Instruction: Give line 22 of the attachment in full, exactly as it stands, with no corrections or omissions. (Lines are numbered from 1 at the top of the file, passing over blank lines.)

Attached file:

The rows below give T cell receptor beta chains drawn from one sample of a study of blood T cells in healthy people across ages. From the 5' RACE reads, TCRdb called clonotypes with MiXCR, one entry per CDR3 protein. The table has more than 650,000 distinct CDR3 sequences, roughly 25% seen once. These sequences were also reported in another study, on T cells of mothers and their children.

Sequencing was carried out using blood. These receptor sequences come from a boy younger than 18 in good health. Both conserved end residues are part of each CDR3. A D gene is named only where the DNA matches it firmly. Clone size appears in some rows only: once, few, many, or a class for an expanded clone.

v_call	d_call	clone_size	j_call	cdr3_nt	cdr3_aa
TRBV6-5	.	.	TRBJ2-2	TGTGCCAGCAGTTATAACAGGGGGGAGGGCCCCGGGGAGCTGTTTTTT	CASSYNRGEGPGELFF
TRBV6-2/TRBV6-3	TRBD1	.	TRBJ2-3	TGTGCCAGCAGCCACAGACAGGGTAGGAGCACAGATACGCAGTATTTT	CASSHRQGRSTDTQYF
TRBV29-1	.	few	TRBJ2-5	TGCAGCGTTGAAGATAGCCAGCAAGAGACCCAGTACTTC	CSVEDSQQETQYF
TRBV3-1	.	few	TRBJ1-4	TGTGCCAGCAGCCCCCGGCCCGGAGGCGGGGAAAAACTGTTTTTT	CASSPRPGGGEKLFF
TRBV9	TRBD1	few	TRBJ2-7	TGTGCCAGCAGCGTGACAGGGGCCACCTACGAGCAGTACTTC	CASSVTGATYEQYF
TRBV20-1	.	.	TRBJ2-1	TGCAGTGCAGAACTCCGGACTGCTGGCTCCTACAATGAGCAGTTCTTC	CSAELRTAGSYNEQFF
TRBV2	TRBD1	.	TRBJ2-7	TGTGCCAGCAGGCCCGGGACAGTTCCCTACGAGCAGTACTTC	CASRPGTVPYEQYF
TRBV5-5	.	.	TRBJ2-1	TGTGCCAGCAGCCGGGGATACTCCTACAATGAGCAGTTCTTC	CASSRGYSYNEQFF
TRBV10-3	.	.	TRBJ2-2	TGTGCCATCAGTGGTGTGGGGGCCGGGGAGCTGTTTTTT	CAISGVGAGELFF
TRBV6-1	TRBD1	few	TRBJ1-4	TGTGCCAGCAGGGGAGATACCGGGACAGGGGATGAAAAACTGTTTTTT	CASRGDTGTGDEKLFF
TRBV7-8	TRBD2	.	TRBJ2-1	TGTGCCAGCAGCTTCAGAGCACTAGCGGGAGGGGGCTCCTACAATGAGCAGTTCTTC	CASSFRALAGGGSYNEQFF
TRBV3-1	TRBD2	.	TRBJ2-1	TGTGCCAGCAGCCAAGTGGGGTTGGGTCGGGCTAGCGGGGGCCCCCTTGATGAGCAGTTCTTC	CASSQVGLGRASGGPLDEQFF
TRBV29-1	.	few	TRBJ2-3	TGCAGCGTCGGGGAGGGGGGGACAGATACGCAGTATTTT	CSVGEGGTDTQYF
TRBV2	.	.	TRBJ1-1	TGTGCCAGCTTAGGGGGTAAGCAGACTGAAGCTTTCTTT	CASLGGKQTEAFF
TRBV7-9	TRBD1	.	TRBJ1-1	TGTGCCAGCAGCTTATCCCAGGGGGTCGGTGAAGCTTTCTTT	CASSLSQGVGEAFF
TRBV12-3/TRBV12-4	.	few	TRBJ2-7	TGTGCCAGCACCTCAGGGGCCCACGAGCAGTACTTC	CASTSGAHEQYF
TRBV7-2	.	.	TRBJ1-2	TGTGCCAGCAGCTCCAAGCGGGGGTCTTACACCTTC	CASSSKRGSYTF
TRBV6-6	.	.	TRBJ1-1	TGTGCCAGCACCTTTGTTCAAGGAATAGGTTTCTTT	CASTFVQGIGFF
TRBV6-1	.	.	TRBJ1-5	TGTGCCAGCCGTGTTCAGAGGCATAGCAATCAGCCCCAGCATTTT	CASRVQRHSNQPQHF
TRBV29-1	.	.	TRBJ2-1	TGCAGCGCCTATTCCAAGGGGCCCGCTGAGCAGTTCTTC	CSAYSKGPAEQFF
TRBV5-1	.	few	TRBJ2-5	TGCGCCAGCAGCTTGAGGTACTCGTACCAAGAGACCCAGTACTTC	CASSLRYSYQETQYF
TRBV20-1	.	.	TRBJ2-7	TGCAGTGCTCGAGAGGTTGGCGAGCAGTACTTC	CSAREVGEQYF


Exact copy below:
TRBV6-1	.	.	TRBJ1-5	TGTGCCAGCCGTGTTCAGAGGCATAGCAATCAGCCCCAGCATTTT	CASRVQRHSNQPQHF